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Antonia Boyette - A Birthday Letter

For me, the beginning of July feels fraught with the pernicious anniversaries of events ranging from downright painful to whimsical to profound - in a particularly fucked up way. With each of the questionable events occurring from July 1 - 8 (including my own wedding anniversary), each July 9th, my wayward, downcast thoughts get redirected as all my energy focuses on one of the most profound shifts in my life: the day I became a mother.


Now, the temptation in dispatching birthday greetings to you my Son, is to thank you for making my dream of motherhood come true. We both know that would be a bit, shall we say… misguided. True, it is your arrival which catapulted me into the one role I wanted to fulfill since my earliest memories (yeah, I know….that being the case, you’d think I may have been more, what the experts call organized about the whole endeavor, yes?) The fact of the matter is, dude, without me, there is no you.

There it is.

Had to be said.


Don’t get it twisted. Raising you (and your sister!!) has been the honor and straight up joy I always knew it would be from before Day One. Even as I endured several months of the world’s most nauseated pregnancy where I could not eat anything beyond yogurt in the morning for a solid two and half months (while I wasted away, you, according to the straightforward, no-sugarcoating, give-it-to-me-straight-doc obstetricians and midwives, you continued to absolutely thrive in utero while I lost 12 pounds by the fifth month) an immeasurable blend of excitement and readiness coursed through my being every single day, even while taking the porcelain bus for an thrice daily spin.


Seriously - the poignant visits with families all sides, biological and logical, the laugh-riot moments, terrifying trips to the ER (which grew routine enough over the course of one overwhelming long weekend when you were bout two years old, that the third time in as many days that I carried you through the doors the attending staff greeted us, half-seriously with “good afternoon! Would you like your regular triage cubicle?” I told you, a laugh-riot.) There were times of conjoined pride and sorrow, like your Bar Mitzvah, while I mourned the absence of my own parents and your paternal Grandpa Marc, you kept us all rooted as you rocked the Torah reading like a learned rabbinical scholar and delivered a speech that moved all in attendance. There have been unimaginable highs and predictable lows but not a single rock-bottom. You weathered a couple of cross country moves, strived to be a comfort to your little sister (now younger sister aka COO of the family) during challenging times and repeatedly proved, your prowess academically, athletically, intellectually and on occasion, when you really cut loose - creatively.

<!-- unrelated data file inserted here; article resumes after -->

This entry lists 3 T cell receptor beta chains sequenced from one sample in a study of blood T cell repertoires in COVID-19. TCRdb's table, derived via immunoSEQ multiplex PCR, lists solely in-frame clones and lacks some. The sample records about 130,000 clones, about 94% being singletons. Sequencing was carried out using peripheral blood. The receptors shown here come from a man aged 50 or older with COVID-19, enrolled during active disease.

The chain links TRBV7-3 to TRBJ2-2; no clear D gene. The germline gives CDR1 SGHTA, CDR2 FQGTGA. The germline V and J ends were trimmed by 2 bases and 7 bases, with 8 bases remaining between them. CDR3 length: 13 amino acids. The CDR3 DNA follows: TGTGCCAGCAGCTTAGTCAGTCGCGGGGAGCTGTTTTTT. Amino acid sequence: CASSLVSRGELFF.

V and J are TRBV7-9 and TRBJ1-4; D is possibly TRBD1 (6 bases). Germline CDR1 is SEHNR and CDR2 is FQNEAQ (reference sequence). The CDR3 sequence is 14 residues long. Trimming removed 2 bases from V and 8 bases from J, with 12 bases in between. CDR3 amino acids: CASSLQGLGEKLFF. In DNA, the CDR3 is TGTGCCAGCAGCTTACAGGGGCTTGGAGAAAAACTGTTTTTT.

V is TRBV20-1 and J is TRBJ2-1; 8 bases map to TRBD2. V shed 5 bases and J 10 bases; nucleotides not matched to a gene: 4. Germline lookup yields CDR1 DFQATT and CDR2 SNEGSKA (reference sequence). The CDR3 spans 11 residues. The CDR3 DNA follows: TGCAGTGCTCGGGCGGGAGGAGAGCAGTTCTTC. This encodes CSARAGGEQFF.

While it is true, without me there is no you (a truth that obviously stretches back generations to the beginning of time. One very important reason to take the time and make the effort to remember those who came before us) there is a compelling corollary screaming for acknowledgment:


There is no me without you.


Because you entered our lives exactly when you did (five days late in case anyone’s keeping track!) I made lifelong friends with whom, and it chills me to acknowledge this truth, I most likely would not have connected were it not for you. Think about it: my inner sanctum - Nicole, Pearl, Barbara, and Reena (although we met independently of our nearly identical boys, you and Ami were the starter that gave rise to the growing relationship between our two families).


Within you exists qualities great and not-so-great (a reflection of contemporary and ancestral influences) blended with your unique perspective and way of moving through this life; your presence is a gift, a challenge, an inspiration, a comfort and most of all, for your mother - a connection to all that was and all that can be. (Yes, your sister Mia provides a similar connection, amazingly - or not - it seems to reach very different ethereal aspects. Too deep? Let’s continue).


Thirteen years ago, our extended community gathered to witness you follow in the footsteps of those who came before you with a definitively multi-cultural rite of passage (who could forget the Soul Food Bar Mitzvah?!). Thirteen years before that, we waited with bated breath for you to reluctantly make your grand entrance into this life.


(Hoo boy, I am so wanting to share the saga of your birth right now. This is me showing restraint. You’re welcome.).


Today I celebrate you Son, with a certain sense of self-satisfied pride, but mostly, mostly, with a heart full of gratitude, joy and blessings for all things fabulous in your future.


Happy 26th Birthday Isaiah!

 

Antonia Boyette is a fairly new empty-nester, former caterer, who lives for the thrill of connecting with all kinds of folks - especially over a meal - ready to start the next chapter of my life as I split time between LA and Maryland. As a Black woman, born in Italy, who converted to Judaism it would be an understatement to say my relationship with time is a bit dysfunctional. Running late is practically a second religion from which I hope to stray - for now, it’s just part of my charm. After too many years of subjugation at the hands of self and society, my long-hidden superpower - writing - refuses to remain in the shadows. This is me doing me. Enjoy. Or don’t.

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